Lawsuit: St. Vincent’s Hospital Cooked Books


A group of former employees from the now-defunct St. Vincent’s Hospital and Medical Center will file suit Monday in Manhattan Supreme Court, accusing management of grossly exaggerating the institution’s debt, blowing millions of dollars on their executives and consultants.

The 160-year-old institution was swimming in a billion dollars of red ink when it closed its doors in April.

Court papers reveal the hospital forked over $278,000 for a golf outing, paid its top 10 executives a combined $10 million annually, spent $17 million for management consultants and spent nearly $4 million on professional fundraising. The papers also show tax returns show the former Greenwich Village facility spent $104 million on unspecified costs listed as “other.”

Plaintiffs’ attorneys say they hope the legal action will force the State Department Of Health to release paperwork that shine a light on what really happened to all that money.

“We estimate the amount of public money that we can track at this point that was going to this hospital was approximately $700 million,” said attorney Thomas D. Shanahan. “The public deserves better than to hear a hospital was ‘bankrupt’ under a crushing $1 billion debt, when it seems they had substantial public monies coming in and that the hospital was mismanaged.”

“We’re trying to compel the Department of Health to do the right thing, not only in disclosing the records that they already have receipt of, but also they should be holding public hearings,” said attorney Yetta Kurland. “There is a greater imperative and a greater responsibility that the DOH has to ensure the health and safety of Lower Manhattan.”

Plaintiffs are hoping the civil suit will result in a new medical center to be opened on or near the site of the former hospital.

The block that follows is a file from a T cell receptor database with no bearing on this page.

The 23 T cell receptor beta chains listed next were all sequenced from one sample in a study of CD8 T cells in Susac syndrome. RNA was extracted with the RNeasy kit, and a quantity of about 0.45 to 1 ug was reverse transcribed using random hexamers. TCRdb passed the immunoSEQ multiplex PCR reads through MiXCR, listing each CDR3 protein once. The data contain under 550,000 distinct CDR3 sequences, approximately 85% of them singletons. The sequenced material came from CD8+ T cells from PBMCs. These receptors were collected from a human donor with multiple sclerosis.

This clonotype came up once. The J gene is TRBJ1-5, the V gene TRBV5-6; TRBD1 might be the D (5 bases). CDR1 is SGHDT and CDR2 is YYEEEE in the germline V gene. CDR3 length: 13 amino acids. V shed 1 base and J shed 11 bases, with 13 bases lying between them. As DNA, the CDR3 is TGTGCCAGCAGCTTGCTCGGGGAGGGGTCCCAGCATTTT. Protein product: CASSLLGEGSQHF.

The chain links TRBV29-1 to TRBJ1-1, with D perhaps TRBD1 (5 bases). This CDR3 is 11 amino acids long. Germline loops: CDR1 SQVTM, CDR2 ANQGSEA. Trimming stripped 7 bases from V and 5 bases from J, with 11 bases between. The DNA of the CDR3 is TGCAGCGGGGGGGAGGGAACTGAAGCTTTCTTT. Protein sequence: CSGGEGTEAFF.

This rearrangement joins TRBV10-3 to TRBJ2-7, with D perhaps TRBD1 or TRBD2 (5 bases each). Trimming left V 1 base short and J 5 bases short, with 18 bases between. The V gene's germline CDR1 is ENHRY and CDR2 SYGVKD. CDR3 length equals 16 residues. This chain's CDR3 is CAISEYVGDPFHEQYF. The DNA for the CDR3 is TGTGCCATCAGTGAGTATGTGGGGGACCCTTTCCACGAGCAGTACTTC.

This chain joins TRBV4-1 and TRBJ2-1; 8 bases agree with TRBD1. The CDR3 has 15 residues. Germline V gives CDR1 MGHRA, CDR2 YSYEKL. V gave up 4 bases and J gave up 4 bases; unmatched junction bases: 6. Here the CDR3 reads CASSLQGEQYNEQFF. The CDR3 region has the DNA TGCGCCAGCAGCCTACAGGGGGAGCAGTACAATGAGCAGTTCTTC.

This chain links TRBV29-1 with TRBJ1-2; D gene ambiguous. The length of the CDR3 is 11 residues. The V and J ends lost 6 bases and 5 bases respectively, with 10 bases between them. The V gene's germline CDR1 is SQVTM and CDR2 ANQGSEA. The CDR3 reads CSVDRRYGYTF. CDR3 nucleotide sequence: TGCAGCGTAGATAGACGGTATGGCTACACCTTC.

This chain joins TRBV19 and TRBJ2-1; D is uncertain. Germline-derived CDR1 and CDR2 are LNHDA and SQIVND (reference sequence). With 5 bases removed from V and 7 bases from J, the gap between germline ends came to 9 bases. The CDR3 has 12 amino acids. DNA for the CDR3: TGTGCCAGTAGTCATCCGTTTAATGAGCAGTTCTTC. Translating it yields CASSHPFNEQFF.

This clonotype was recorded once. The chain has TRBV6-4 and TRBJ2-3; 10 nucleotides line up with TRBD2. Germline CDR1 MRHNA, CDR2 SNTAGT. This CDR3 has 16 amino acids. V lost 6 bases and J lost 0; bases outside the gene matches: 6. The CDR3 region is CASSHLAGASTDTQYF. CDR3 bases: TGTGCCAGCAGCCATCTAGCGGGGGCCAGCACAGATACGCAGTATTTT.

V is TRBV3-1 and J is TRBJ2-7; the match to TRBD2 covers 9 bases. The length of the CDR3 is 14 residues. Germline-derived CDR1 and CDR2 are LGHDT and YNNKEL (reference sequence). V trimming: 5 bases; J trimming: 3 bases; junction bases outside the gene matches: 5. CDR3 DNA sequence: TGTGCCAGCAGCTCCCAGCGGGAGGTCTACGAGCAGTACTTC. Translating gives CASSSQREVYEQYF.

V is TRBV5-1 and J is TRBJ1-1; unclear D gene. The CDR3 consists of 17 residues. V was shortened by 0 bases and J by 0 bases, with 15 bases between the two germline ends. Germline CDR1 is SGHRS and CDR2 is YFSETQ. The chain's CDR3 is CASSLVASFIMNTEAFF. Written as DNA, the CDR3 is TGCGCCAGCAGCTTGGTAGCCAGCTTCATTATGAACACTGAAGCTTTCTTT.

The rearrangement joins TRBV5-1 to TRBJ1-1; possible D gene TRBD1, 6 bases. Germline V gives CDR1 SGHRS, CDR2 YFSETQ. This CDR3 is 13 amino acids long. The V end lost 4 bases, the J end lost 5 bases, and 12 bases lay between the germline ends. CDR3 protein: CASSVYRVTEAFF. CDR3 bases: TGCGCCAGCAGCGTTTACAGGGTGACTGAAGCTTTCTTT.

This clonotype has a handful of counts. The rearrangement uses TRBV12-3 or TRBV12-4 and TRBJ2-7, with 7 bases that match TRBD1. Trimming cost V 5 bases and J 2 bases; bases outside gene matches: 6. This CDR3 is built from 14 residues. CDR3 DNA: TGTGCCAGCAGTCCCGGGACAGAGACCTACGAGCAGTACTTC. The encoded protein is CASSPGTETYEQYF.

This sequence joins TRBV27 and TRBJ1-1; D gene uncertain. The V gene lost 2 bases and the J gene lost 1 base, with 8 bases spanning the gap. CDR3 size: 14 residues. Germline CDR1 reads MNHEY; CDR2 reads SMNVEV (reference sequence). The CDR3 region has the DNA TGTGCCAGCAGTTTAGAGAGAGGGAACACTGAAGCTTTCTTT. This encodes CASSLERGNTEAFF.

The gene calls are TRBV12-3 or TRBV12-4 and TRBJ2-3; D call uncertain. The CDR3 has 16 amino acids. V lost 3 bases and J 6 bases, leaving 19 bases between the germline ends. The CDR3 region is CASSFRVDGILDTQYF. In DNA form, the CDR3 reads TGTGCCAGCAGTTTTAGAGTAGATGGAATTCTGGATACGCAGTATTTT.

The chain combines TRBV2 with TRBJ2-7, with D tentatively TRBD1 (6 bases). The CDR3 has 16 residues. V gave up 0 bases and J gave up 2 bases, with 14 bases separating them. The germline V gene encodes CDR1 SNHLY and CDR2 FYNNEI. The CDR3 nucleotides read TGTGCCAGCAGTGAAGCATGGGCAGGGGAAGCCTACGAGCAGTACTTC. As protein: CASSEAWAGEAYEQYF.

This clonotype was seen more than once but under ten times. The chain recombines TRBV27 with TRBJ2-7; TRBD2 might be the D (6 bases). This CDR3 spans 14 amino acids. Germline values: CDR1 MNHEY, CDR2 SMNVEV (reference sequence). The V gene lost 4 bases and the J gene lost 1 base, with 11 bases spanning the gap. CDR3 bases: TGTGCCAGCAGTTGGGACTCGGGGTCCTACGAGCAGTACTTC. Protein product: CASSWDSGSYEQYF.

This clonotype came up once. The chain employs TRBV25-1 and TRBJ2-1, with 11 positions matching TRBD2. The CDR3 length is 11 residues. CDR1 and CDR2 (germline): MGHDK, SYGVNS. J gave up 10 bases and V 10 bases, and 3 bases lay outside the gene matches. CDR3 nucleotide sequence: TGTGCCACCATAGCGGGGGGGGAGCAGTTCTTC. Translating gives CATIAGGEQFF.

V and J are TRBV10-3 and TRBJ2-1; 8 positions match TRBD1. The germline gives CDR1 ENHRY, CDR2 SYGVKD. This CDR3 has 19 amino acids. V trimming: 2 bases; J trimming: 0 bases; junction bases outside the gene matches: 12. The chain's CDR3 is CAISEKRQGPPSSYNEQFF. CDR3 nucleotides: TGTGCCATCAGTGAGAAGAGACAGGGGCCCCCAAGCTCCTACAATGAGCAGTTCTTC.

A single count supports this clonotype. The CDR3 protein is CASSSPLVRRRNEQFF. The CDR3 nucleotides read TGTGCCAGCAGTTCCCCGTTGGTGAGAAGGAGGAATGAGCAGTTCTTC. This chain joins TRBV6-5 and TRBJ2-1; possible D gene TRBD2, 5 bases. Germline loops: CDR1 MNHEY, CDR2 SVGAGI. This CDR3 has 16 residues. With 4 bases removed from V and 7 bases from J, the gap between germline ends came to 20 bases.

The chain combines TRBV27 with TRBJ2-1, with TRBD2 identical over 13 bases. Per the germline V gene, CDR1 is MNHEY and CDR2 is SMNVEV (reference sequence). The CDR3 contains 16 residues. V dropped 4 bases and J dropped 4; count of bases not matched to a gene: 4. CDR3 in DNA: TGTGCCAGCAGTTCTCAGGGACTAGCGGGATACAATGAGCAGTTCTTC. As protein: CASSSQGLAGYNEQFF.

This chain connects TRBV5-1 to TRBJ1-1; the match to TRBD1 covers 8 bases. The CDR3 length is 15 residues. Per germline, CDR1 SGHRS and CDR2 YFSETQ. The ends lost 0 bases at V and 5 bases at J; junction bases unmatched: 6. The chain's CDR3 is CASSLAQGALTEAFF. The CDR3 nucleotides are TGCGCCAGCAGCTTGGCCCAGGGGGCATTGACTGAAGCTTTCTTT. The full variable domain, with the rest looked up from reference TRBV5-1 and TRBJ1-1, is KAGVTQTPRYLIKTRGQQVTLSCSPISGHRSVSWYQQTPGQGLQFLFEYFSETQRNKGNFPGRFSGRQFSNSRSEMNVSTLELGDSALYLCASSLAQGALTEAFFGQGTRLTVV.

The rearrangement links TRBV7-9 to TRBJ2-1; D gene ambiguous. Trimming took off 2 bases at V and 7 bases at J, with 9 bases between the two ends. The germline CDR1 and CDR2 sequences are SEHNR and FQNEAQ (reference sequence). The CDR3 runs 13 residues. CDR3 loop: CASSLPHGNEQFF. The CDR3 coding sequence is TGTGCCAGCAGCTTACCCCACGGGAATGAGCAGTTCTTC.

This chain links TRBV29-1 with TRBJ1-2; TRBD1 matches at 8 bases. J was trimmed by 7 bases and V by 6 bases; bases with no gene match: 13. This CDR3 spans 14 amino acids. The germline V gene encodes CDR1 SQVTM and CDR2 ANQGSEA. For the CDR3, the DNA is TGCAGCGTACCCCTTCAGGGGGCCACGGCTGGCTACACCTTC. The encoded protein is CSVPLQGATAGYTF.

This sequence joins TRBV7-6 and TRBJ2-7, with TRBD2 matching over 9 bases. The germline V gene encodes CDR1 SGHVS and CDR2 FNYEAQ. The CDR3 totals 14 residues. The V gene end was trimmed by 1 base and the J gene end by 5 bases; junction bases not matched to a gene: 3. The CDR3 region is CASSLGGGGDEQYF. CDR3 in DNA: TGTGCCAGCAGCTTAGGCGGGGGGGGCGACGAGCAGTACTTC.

The hospital’s collapse has put an end to inpatient care and taken away the only emergency room serving hundreds-of-thousands of people on Manhattan’s Lower West Side. The community feels vulnerable, especially in light of their experiences during and after the September 11 terror attacks on the World Trade Center in 2001.

(Source: WPIX)


  1. Deepthinker,

    Have you looked at the 990? It is a public document and easily accessed. I did, and nothing looked any different than standard operations for a hospital. Yes, they spent $4 million on fundraising, they raised $54 Million. Not a bad ratio. Salaries did not seem out of the ordinary for those in the health care fields. You would even see salaries of that amount on the YU 990. And much higher at other hospitals and large non-profits.

    The people suing are desparate and just flinging charges, but nothing, from the 990 itself, appears to stand out. At the end of 2008, there was an accumulated deficit of 725,000,000. Was there something else to do? who was going to fund this. Anyone in the health care field knows how reimbursement has been cut dramatically lately.

  2. Jose. you may be right in what you say, but what justification is there for a “non-profit”–charity?– hospital to have such a large executive staff who get paid millions of dollars a year.

  3. Deep,

    Your assumption is that these are not the standard compensation for not-for-profit hospitals. If you would look at the 2008 990 you will see deliniated on schedule O how they substantiate the compensation of heir officers and key employees. Undre intermediate sanctions rules, if they were being paid more than was reasonable compensation there would be sanctions, and excise taxes of up to 100%. Clearly, based on the policies they have described, they have done the work neccesary to substantiate the compensation (Assuming everything was reported).

    It is a common misconception that people have that just because someone works for an exempt organization they should get paid less. Hospitals and other large not-for-profits of all sort are large businesses and the snior staff are just the same as those who would be working in the non-exempt industry. Without reasonable compensation these organizations would not be able to get competent staff to run them. Do you think the union employees at these organizations accept less pay because it is a not for profit? Do you think doctors get less? Are supplies and services cheaper? Do you think only the executives should bear the burden because they work for a non profit? Many have already given up opportunities at recieving stock options and other such benefits. Should they give up also their reasonable compensation?

    Should the hospital be run worse than a proprietary institution? Should they have less staff? Should they have less competent staff? As a general rule the not for profits provided better services, yet you would think they should pay less.

    There are no two ways about it, senior executives in charge of entites that generate close to a billion in revenues and employ well over 6,000 employees will command nice salaries, but nothing appeared out of the scope of all the not for profit hospitals in NY. (They actually say that try to be within 50-75% range, hardly overly high)